of New York but that doesn't do us much good up here. My bait guy isn't fishing
them and everyone else who is says they can't find them. It's time to snag
some other bait and see how it works. The other charter boats are still pulling
in larger fish on trolling gear. Personally I can't bring myself to give
up on bait this early. I hope it improves. I'm psyched to have been featured
in the August ad campaign for Contender's "Prevailing Wins". If you're reading
this you probably found the website info there. If so thanks for checking
in and we'll see you out on the water. Give me a call if you want to go fishing.
The phone rang this morning shortly after dawn, Capt. Vanderhoop..."Hello?",
I mumble half asleep, "Hey there! Wanna go Cod fishing?",
long silence... I roll over and hang the phone up. Fifteen
seconds later it rings again... "HELLO" I say
obviously irritated, "Ha. Ha. Ha.", he laughs
in his typical way, "What, did I wake you?" more
laughter (on his end). "Cod fishing!!!!!##**?" I
say, "are you serious?". Short silence, "No
I'm not serious" he says, "what are you
fu***ing crazy it's six degrees out!" I was
just wondering if you were up...Ha...I guess not. "I
roll over and leave the phone off the hook.
Of course I can't get back to sleep. At six I'm
out of bed after a tall pot of coffee I head over to
my rehearsal space where I am writing the next record
because it's winter time and we don't have to get
up at dawn in the winter because there is no bait to
the winter time and no fish to catch in the winter time!!!!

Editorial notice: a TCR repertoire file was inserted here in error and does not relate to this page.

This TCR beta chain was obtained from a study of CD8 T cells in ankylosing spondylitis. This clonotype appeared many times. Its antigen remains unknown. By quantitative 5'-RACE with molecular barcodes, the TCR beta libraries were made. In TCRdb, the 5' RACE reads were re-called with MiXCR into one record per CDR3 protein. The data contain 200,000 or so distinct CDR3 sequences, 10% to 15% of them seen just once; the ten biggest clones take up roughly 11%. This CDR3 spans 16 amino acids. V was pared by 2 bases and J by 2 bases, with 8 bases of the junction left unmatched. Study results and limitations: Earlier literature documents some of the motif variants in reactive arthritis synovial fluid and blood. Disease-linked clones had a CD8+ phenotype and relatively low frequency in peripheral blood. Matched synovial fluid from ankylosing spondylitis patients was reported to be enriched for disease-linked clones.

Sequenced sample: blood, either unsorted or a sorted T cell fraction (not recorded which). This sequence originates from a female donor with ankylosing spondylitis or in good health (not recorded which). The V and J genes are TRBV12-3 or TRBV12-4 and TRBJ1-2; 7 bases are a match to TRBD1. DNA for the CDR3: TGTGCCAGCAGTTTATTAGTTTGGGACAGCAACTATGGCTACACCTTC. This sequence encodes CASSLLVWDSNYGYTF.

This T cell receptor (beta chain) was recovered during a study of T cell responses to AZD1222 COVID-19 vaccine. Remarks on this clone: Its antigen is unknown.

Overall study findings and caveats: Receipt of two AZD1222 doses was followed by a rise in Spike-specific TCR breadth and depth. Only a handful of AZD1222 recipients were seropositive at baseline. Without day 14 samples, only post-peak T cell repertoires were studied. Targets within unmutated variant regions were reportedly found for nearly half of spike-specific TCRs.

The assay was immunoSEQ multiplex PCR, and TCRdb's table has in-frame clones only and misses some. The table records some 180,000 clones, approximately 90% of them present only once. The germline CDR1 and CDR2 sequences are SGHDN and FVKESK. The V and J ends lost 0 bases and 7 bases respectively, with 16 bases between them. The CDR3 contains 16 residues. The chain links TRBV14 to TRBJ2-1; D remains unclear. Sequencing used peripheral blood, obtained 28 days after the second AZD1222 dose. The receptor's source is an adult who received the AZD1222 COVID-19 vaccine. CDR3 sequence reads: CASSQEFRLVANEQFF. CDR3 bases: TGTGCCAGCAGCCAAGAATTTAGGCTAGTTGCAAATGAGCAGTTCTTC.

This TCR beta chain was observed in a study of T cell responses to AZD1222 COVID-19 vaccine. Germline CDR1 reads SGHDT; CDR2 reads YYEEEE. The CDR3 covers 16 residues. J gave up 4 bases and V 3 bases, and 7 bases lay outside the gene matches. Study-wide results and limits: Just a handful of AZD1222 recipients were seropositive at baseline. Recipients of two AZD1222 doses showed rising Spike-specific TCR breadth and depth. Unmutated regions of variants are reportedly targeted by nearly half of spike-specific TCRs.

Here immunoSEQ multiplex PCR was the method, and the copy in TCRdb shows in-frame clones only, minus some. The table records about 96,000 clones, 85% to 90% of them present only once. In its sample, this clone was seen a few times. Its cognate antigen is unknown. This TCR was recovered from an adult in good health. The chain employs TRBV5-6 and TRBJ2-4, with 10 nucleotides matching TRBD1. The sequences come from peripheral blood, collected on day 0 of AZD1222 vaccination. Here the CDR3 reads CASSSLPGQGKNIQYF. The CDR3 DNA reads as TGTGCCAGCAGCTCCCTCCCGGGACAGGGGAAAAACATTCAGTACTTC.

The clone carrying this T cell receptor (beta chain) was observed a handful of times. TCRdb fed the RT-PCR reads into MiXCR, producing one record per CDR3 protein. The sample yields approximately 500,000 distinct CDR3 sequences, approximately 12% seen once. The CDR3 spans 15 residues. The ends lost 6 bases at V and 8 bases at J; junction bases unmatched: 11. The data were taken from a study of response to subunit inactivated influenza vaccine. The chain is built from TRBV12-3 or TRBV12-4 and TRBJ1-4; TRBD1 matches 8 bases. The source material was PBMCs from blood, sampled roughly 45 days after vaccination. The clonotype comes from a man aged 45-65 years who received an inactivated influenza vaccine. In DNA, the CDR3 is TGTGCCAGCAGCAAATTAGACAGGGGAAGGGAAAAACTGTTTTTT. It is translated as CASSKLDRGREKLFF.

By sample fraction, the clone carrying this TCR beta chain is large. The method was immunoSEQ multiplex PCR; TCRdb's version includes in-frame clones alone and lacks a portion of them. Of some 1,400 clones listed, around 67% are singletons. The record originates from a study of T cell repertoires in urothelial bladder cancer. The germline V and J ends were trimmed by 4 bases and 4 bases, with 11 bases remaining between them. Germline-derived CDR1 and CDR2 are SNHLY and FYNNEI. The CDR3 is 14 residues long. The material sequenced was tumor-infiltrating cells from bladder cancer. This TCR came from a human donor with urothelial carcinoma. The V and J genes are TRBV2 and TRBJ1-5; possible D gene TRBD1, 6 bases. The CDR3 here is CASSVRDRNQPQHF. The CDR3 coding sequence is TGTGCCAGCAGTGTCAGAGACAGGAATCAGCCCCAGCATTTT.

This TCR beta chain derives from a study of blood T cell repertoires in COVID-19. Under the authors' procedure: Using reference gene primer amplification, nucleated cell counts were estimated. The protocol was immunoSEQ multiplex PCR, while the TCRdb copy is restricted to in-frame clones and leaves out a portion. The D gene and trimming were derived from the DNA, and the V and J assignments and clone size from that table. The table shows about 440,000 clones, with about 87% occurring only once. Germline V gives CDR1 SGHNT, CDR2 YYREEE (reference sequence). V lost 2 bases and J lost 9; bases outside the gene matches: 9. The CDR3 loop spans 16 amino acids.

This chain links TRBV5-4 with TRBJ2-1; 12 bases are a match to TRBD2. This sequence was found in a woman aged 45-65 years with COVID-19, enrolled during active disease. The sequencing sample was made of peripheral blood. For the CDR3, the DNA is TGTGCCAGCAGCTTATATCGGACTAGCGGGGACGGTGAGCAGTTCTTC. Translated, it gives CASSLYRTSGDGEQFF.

Christ... On my way over to work at Stonewall beach
I decide to swing through Menemsha and check the docks.
When I round
the corner and face the channel I can't believe
my eyes. It looks as if the bite is on fire, smoke so
you can hardly see the water, so gray you'd swear
it was burning. It was sea smoke the likes of which I
have never seen.
The old timers they call it "reeking".
I tried to reach Louis Larsen for more info on it always
as an added bonus to get a great seasonal fishing story
out of him but he must be off on one of his annual winter
cruises. It's that time of year too. So I called
Capt. McDowell up who was suffering horribly from a trip
to the Patriot vs. Tennessee football game last night
to see if he knew more about the term. "How was
the game?" I ask cheerfully, "It was cold..." He
says "and furthermore I got stupid drunk and stayed
up til 3am, Now I have to pack for Budapest." The
annual ice boating trip I'm presuming. "Yeah,
but at least I got a little prepped for it... freezing
cold temps and lots of booze, that's what Estonia
is all about."
He proceeded to tell me that they call it reeking the same as they do
in the southern swamps. Swamps were always said to reek when
they gave off smoke and the term translated up north to fishermen around
parts. Well the ocean will be reeking for the next few days
I know, as they aren't giving out for warmer weather. What a beautiful
thing to watch as the smoke transforms itself throughout the day. It's
everywhere around the Island on almost every piece of water
iced over. I don't know how all of the birds will survive it. No
one seems to remember it being this cold. I'm glad I'll be
in the studio for the next few weeks and not out there catching